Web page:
Development and assessment of a physics-based model for subcooled flow boiling with application to CFD
Massachusetts Institute of Technology. Department of Mechanical Engineering.
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Boiling is an extremely efficient mode of heat transfer and is the preferred heat removal mechanism in power systems in general and, more recently, in electronics cooling. Physics-based models that describe boiling heat transfer, when coupled with Computational Fluid Dynamics (CFD), can be an invaluable tool to increase the performance of such systems. Existing modeling approaches do not incorporate all relevant heat transfer mechanisms at the wall, limiting their predictive capability and general applicability. These shortcomings restrict the application of CFD in the design process. For the nuclear industry, this means having to rely on expensive experimental campaigns to develop and license new reactor designs. A second-generation mechanistic heat flux partitioning framework developed in our group provides an enhanced physical description of flow boiling.It introduces several mechanisms not accounted for in previous formulations, such as 1) bubbles sliding on the heater surface, 2) interaction of nucleation sites and 3) microlayer evaporation. The framework requires describing the complete bubble ebullition cycle, including bubble nucleation, growth, and departure through closure models, which are currently lacking. This thesis extends the framework into a closed-formulation by developing closure models that adequately represent the underlying physics. New models for predicting the bubble departure diameter and frequency are developed based on insights gathered from experiments and direct numerical simulations. An assessment against existing approaches to model boiling heat transfer demonstrates the model's ability to predict over 80% of the boiling curves within a 20% error, while also capturing the correct trends with flow conditions.The model implementation in a commercial CFD software is demonstrated using data from the Bartolomei experiment. The extendability of the model to novel heater surfaces is further demonstrated for a sapphire heater substrate, where fewer cavities for nucleation shift the boiling curves to considerably higher wall superheats. This mechanistic representation of boiling heat transfer has the potential to support predictive design with optimal boiling heat transfer for improved system efficiency, with the specific objective to accelerate the development of novel nuclear fuel concepts.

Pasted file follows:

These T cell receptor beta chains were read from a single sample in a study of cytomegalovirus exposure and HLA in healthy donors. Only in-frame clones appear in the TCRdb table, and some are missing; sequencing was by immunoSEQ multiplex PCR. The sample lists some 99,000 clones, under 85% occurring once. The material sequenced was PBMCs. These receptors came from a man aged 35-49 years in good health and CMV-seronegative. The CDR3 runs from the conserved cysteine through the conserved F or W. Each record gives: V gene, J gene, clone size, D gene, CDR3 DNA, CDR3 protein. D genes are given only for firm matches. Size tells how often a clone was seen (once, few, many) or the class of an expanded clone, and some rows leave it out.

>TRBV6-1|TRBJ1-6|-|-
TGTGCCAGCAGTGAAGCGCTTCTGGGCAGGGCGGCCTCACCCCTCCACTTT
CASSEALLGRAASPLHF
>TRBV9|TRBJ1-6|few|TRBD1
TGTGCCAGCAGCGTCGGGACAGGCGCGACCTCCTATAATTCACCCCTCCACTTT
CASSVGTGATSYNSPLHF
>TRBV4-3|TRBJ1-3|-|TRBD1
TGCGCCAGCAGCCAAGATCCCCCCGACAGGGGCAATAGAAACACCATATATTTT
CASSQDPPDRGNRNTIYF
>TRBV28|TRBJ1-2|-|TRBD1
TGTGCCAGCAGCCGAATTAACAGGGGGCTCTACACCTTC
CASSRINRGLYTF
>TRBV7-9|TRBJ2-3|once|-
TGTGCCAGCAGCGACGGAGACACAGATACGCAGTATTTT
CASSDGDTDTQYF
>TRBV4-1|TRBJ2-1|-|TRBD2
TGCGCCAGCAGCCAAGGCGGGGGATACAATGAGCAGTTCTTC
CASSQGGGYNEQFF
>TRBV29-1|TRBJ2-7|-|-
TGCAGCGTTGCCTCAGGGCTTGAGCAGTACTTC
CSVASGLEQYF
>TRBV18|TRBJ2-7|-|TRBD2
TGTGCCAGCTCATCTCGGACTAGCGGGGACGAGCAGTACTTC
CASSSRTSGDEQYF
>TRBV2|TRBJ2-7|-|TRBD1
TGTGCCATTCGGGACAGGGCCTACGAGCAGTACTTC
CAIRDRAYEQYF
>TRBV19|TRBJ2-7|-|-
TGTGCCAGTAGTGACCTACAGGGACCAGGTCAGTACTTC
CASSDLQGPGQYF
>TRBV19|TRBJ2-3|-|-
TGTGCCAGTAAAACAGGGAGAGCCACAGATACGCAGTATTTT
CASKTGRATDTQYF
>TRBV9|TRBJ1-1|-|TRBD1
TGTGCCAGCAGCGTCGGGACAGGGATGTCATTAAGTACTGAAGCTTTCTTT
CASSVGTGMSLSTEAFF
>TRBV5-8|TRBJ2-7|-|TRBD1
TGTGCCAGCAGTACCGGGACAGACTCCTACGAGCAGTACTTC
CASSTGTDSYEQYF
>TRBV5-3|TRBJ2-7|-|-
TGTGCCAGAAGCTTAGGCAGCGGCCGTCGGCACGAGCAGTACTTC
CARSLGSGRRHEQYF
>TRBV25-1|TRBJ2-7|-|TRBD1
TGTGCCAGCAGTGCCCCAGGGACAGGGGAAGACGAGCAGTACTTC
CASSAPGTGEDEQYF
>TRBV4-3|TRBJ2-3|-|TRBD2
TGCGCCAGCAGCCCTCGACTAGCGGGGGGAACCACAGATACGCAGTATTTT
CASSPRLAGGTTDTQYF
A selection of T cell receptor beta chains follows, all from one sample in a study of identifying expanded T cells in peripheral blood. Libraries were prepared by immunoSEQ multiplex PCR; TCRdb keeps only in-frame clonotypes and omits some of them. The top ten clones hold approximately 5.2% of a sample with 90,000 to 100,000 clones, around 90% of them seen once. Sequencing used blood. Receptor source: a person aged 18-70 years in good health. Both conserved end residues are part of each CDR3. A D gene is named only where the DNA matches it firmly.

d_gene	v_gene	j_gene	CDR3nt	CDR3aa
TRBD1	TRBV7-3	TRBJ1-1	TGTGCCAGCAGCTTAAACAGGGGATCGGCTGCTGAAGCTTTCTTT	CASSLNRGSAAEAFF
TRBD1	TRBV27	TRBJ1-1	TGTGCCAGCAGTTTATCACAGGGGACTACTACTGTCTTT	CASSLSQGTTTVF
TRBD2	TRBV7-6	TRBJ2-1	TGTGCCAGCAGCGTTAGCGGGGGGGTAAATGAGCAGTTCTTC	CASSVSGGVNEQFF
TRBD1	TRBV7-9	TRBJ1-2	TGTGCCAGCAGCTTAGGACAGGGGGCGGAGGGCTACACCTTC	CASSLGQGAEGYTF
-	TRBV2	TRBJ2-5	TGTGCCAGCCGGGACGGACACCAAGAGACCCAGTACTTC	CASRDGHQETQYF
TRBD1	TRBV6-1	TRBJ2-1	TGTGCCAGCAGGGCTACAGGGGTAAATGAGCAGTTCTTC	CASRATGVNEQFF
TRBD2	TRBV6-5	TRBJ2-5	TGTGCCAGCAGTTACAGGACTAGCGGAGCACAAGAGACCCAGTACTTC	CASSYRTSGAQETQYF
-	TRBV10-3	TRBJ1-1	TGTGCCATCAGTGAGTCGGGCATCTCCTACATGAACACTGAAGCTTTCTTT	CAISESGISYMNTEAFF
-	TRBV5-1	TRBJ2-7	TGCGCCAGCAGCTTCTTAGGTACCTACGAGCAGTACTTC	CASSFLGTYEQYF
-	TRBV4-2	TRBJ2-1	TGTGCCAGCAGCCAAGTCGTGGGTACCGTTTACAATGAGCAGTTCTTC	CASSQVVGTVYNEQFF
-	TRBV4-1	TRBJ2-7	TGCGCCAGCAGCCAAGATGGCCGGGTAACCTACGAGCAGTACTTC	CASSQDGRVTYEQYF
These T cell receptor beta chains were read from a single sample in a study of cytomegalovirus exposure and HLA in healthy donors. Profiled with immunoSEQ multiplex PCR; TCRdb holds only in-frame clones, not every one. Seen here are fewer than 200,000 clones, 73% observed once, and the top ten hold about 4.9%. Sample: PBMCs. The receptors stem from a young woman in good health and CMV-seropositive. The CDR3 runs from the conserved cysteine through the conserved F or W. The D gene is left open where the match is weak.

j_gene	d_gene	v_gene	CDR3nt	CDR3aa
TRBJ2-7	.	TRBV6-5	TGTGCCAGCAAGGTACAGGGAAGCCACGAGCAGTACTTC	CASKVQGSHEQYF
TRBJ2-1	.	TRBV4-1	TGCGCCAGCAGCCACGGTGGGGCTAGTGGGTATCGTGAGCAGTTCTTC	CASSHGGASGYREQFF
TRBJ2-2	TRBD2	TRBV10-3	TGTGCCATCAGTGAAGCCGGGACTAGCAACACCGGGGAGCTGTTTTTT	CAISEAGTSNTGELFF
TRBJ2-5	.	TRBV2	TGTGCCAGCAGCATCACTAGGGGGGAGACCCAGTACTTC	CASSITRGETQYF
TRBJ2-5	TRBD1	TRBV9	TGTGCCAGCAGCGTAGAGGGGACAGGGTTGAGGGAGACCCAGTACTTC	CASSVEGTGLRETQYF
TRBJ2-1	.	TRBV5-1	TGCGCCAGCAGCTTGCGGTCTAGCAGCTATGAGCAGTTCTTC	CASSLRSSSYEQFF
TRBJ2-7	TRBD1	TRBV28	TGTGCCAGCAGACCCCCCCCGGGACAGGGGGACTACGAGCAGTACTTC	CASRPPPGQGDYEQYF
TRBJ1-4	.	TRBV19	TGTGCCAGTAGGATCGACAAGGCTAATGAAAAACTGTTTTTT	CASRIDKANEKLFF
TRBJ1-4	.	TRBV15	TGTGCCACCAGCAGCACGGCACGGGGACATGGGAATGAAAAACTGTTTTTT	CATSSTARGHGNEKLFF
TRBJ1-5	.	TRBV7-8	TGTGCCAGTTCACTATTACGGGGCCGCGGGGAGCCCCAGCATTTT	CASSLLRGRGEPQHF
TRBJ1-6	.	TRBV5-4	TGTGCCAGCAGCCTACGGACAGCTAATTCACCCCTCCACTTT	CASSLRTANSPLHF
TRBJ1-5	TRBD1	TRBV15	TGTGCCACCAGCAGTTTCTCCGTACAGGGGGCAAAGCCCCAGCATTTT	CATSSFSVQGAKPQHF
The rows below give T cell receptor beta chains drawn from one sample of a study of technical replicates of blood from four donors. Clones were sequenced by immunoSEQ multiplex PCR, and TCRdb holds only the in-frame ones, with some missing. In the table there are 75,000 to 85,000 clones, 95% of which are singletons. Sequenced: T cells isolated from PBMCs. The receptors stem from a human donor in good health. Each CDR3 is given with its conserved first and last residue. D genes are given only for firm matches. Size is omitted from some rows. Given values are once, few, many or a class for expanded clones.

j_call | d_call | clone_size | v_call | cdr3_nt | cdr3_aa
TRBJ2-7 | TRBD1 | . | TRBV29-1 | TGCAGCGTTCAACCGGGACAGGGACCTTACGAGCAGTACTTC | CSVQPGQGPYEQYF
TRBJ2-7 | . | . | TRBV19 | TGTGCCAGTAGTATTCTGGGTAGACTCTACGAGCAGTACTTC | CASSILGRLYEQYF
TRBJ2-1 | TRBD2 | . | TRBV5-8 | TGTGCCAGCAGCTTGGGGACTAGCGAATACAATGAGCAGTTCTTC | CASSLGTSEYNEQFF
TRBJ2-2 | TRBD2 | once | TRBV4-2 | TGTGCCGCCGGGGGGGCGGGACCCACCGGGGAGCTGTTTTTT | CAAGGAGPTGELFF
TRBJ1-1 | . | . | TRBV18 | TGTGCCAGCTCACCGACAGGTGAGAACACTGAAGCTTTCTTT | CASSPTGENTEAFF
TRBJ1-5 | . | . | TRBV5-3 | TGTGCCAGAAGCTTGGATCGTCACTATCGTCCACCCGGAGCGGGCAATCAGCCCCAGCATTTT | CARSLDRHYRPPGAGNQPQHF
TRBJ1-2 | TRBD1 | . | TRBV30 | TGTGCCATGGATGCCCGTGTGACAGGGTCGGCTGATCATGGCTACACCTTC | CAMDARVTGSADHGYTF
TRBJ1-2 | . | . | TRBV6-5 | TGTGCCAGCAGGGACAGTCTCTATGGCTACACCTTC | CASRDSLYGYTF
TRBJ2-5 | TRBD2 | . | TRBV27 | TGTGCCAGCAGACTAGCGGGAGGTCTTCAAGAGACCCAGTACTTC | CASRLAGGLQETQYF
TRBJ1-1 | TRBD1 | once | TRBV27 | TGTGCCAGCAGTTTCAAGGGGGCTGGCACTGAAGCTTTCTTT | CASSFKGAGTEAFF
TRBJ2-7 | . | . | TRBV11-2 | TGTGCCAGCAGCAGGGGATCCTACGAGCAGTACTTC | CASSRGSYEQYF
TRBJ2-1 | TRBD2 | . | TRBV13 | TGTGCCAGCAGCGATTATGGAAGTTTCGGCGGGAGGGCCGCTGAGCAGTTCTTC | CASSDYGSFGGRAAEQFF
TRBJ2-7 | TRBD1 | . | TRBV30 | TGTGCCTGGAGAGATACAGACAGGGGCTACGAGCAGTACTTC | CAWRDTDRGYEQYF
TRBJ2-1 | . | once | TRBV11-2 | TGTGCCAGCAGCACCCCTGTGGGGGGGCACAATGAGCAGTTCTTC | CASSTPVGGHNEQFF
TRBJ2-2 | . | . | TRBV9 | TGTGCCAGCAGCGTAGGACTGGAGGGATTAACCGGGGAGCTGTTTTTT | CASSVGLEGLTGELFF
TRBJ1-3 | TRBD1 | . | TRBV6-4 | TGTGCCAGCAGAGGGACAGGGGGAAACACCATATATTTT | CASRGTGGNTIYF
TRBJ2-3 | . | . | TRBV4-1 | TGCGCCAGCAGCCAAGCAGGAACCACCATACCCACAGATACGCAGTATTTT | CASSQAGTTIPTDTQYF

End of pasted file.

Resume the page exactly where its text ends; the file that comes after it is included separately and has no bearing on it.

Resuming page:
Thesis: Ph. D. in Mechanical Engineering and Computation, Massachusetts Institute of Technology, Department of Mechanical Engineering, 2020Cataloged from student-submitted PDF of thesis.Includes bibliographical references (pages 113-119).
DepartmentMassachusetts Institute of Technology. Department of Mechanical Engineering
Massachusetts Institute of Technology